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    1. Mary, I think greed is totally a big factor. And as you said selfishness factors in too since most humans are very self-centered. As for positive change, it is going to take everyone to save the planet…

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  4. Love the form and powerful message! I am in the same boat– trying to make a difference, but it can feel like such a small drop in the bucket, and, of course, there are some things we are so accustomed to that they are difficult to let go. I hope we can see some difference from people working together in these little ways.

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  5. It’s hard not to feel hopeless when even people who care as we do, make such puny efforts. It’s going to rain today and already, I’ve decided not to ride my bike to work while people in the Netherlands ride everyday even though it rains frequently. We cherish our comfort above all else.

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  6. I so get you. I too want to do my bit for the environment but I have my pet comforts I can’t live without. Off the grid living is so not me (neither is camping) either. At the end of the day, I think it’s important to simplify our lives but only to the point we can be happy, we can bring joy to others and not spend our time fixating on how much we can save.

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  7. Fixing the planet is a mammoth task but I am a big believer in the ripple effect. So Muri, don’t give up on making those little ripples. Those little ripples can become bigger ripples….. With Easter only weeks away I’ve Spinach seedlings to place into the Little Community Library and have made rabbit shaped cards using recycled cardboard in which I have attached flower seeds. 500 seeds in a pack for $2.35 a pack. Not only do these actions foster community, but I’m focusing on promoting healthy gardens, sustainability, and bees. More bees, please.
    Keep rippling……

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    1. I am a big fan of the honey bee! I’ve got a packet of wild flowers that I got as a gift last year – too late to plant. But this just might be the perfect time to plant them!! Thanks for the reminder!!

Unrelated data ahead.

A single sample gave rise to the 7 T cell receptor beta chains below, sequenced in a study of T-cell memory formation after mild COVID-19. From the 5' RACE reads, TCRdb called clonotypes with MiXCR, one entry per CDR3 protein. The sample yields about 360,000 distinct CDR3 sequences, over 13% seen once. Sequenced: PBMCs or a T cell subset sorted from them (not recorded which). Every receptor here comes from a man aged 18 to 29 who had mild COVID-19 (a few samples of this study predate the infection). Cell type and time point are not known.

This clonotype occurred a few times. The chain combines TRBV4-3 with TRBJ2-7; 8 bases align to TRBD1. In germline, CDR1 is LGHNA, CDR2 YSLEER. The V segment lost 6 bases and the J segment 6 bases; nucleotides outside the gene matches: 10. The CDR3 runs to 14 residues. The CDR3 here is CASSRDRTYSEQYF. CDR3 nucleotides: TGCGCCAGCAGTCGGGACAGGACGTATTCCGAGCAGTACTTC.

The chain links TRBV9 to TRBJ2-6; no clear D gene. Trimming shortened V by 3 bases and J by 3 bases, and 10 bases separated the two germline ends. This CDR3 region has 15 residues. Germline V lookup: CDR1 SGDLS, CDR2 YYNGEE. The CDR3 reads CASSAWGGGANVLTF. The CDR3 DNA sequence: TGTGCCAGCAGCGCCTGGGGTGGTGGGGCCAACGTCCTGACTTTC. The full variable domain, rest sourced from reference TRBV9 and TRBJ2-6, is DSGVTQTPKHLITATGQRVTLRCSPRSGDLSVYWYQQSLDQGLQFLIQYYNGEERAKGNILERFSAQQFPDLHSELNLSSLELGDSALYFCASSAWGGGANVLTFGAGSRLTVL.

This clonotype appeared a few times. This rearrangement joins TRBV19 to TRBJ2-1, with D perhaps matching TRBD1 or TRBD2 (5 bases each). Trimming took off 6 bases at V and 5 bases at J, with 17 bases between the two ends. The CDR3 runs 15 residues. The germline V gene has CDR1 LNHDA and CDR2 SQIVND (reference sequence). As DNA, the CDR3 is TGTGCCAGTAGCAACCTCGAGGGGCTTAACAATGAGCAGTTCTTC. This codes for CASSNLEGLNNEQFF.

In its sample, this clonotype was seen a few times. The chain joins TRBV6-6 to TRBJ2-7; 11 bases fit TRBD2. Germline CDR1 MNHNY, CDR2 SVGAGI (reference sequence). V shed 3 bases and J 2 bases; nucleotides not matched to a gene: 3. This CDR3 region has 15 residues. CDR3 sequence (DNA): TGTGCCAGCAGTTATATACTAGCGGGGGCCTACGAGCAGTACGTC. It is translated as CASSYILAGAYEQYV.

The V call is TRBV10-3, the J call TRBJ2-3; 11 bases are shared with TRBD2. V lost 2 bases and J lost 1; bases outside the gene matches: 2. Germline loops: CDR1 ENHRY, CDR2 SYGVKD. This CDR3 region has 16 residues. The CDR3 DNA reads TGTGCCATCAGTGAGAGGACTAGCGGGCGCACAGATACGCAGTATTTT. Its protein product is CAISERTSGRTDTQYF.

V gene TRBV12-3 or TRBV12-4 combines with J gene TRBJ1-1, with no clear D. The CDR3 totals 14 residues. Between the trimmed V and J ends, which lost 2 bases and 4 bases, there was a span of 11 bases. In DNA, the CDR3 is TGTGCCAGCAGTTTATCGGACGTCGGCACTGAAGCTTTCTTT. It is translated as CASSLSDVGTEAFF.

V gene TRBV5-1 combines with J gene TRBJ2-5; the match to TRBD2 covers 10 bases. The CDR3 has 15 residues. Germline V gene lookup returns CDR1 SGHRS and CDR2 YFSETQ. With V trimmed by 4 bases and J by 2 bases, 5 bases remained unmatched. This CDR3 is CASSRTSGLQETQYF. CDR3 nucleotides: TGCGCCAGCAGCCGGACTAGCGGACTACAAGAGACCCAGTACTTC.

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  8. It’s hopeless but that doesn’t stop me from trying. I no longer use bottled dish soap and I use detergent sheets that come in a small cardboard box. I don’t use plastic bags to store leftovers, but when I get one from someone (holding cookies) I wash it, reuse it and can’t deny its convenience. Still a lot of the things I need and normally use don’t have options like that. And then? I pay for recycling but (between us) I doubt my landfill actually recycles anything. The whole situation makes me very sad but I keep telling myself (a lie? the truth?) every little bit helps.

    This poetic form is like a merry-go-round. You did well!

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    1. Thanks much Martha! I’m tickled that you liked the poem and the form… I gave it my best effort with the meter before I gave up. I stopped using fabric softener awhile ago. I use tons of Tupperware and Pyrex storage containers. I don’t use too many plastic bags anymore. I think I’m turning into my grandmother and mother! I always laughed because they would save every bread bag and all the plastic liners from the cereal boxes to use as storage, and now I’m doing the same thing!!! I’m considering the laundry detergent sheets but I have serious sensitivities so I’m reluctant to switch since I found something that doesn’t make my skin crawl! Does it have scents? Does it rinse out completely?? I’d be interested to know…

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  9. I try my best to recycle right down to the empty toilet rolls. Hubby has now started tearing them up and putting them in the trash. Who understands the dementia mind?

    As for poetry muri I understand little about rhythm ๐Ÿ™‚

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    1. I save my toilet rolls too and use them for animal enrichment for the mice and rats. It is a symptom of dementia to pick at things. My Pastor’s wife had dementia and they had to put all the kleenex out of reach as well as the toilet paper. If she got hold of either shed tear it into tiny pieces and it would look like it was snowing inside. I hope Wil is contented with tearing up the TP rolls and not the TP itself! As for the poetry, Bonnie I’m not an expert and this form really caused me to struggle!!

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  10. I share your pain. Prescribed rhythms are a difficult thing to stick to. I tend to work my rhythms by ear when I pay attention to them at all. And then, I am only looking for a poem that flows smoothly off the tongue. But I need to pay closer attention to my rhythms. When you avoid rhyme–like I tend to do–a strong rhythm can go a long way to make a poem sound like a poem.

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    1. I think there is enough food to feed everyone – if only greed and politics didn’t get in the way! As for the pollution – it will take everyone doing a little to stop the destruction…

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  11. Here I sit, with an SUV in the carport, and knowing I fully intend to use it on road trips-but I keep it maintained, will turn the engine off whilst idling (something I noticed that people do in South Florida) and I limit my showers to 3 minutes, have no microwave and turn my phone off at 9 p.m. So many big deals I do-NOT ENOUGH, but something, at least.